“Fat, fat the water rat,” is an expression I remember vividly from my childhood as one mean kids would yell at other children they thought were too heavy (including me).

Oddly enough, I can’t find its origins via an Internet search, but I thought of it while reading this piece on where saturated fat hides.

I love donuts, but they don;t love me, they carry saturated fats.

When I started this blog back in 2012, nutritionists were saying avoid fat (hence the blog name includes No Fat). That thinking has evolved a bit, now it’s just saturated fats that need to be avoided. Those are fats that are solid at room temperature, a nutritionist recently told me, like butter (although margarine is bad too, sorry).

Saturated fats are in lots of foods Americans eat as well, and many people miss that fact. This piece from WebMD is a handy way to understand that there are hidden saturated fats in foods like dark meat chicken (not all chicken is good unfortunately), milk, pizza (sorry again), and donuts. Continue reading “Saturated fat is the bad stuff, here’s where it hides”

Consider mushrooms for your Easter table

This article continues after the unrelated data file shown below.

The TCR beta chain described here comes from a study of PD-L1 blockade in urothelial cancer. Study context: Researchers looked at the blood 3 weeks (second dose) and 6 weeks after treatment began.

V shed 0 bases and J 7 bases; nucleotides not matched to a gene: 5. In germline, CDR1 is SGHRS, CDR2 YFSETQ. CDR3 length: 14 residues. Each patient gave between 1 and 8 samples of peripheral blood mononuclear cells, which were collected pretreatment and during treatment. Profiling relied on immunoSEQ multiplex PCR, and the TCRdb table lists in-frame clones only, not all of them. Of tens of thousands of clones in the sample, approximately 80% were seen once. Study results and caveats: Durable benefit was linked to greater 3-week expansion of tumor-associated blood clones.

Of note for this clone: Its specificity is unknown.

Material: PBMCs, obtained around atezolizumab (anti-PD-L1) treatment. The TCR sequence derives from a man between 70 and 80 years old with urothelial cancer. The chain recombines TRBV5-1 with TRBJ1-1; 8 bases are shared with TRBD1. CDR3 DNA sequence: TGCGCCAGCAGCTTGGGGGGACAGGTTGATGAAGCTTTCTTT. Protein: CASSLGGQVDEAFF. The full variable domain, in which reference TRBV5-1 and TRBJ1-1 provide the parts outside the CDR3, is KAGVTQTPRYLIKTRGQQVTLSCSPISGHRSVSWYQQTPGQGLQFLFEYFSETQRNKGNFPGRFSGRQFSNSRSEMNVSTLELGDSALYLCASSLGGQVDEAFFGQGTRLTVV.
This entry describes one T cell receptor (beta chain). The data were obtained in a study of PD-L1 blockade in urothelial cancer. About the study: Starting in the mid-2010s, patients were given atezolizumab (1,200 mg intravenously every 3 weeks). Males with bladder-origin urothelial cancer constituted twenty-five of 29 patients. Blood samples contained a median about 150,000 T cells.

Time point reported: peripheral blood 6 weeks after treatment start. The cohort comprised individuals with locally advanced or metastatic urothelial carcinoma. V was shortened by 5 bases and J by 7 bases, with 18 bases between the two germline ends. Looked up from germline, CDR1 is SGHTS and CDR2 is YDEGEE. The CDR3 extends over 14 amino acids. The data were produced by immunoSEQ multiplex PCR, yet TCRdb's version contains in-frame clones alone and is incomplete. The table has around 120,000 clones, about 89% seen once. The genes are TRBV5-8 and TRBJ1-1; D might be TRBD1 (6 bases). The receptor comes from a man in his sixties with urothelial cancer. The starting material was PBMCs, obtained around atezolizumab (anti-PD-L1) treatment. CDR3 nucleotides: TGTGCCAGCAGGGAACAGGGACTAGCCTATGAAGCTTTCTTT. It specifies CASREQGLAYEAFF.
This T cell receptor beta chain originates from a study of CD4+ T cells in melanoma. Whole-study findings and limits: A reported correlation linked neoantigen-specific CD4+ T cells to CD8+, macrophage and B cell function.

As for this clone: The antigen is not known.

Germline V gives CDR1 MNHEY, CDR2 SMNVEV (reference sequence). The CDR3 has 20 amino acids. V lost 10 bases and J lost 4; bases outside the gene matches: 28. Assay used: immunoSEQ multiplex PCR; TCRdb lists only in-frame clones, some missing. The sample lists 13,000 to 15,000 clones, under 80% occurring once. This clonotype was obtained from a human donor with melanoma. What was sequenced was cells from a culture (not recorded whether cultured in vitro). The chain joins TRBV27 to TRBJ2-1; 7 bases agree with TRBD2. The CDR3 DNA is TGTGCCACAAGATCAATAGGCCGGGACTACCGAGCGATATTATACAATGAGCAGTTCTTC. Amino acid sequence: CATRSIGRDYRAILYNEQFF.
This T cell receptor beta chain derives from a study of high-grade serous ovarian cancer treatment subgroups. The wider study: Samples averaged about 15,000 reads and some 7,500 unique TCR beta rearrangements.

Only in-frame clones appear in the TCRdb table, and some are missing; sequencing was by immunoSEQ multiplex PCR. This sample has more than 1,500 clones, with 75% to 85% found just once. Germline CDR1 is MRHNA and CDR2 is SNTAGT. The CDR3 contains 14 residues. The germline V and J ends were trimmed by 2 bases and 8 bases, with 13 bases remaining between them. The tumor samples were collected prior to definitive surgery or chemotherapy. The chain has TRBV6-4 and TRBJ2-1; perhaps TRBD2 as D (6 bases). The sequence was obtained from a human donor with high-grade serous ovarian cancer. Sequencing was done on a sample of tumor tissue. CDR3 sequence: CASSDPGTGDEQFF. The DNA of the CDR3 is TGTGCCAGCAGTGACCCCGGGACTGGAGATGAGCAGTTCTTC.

Mushrooms have always been something I enjoy, from cutting up small ones for salads to roasting giant portabellos on the grill with a salt-free teriyaki sauce for flavoring.

So it’s nice to know they have lots of healthful properties, as this slide show from WedMd.com shows.

Trout, with mushrooms as a garnish.

“If you’re looking for an all-natural multivitamin, skip the supplement aisle and pick up some mushrooms,” WebMD says. “Among their many nutrients: B vitamins — including pantothenic acid (B5), niacin (B3), and riboflavin (B2) — plus copper and selenium. Mushrooms also have protein, fiber, potassium, vitamin D, calcium, and more.

“Mushrooms may do a lot more for your health than fuel your body. They have antibacterial properties. They can help lower cholesterol. They’re good for your immune system. They may even help prevent or treat Parkinson’s disease, Alzheimer’s disease, high blood pressure, and cancer,” the slide show goes on to state. Wow. I tend to be doubtful about such superfood claims, there’s still so  much about nutrition and our bodies that science hasn’t figured out, after all.  Continue reading “Consider mushrooms for your Easter table”